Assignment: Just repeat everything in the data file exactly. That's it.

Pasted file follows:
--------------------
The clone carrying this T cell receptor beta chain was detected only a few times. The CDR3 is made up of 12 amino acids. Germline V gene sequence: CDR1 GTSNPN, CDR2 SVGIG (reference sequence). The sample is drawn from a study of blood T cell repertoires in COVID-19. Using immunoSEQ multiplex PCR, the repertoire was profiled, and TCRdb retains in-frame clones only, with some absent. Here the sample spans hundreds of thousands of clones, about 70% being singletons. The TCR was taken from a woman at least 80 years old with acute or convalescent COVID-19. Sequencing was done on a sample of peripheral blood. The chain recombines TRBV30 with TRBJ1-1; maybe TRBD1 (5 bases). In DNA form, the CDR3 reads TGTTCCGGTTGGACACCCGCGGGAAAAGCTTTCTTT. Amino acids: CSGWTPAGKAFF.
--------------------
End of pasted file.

The clone carrying this T cell receptor beta chain was detected only a few times. The CDR3 is made up of 12 amino acids. Germline V gene sequence: CDR1 GTSNPN, CDR2 SVGIG (reference sequence). The sample is drawn from a study of blood T cell repertoires in COVID-19. Using immunoSEQ multiplex PCR, the repertoire was profiled, and TCRdb retains in-frame clones only, with some absent. Here the sample spans hundreds of thousands of clones, about 70% being singletons. The TCR was taken from a woman at least 80 years old with acute or convalescent COVID-19. Sequencing was done on a sample of peripheral blood. The chain recombines TRBV30 with TRBJ1-1; maybe TRBD1 (5 bases). In DNA form, the CDR3 reads TGTTCCGGTTGGACACCCGCGGGAAAAGCTTTCTTT. Amino acids: CSGWTPAGKAFF.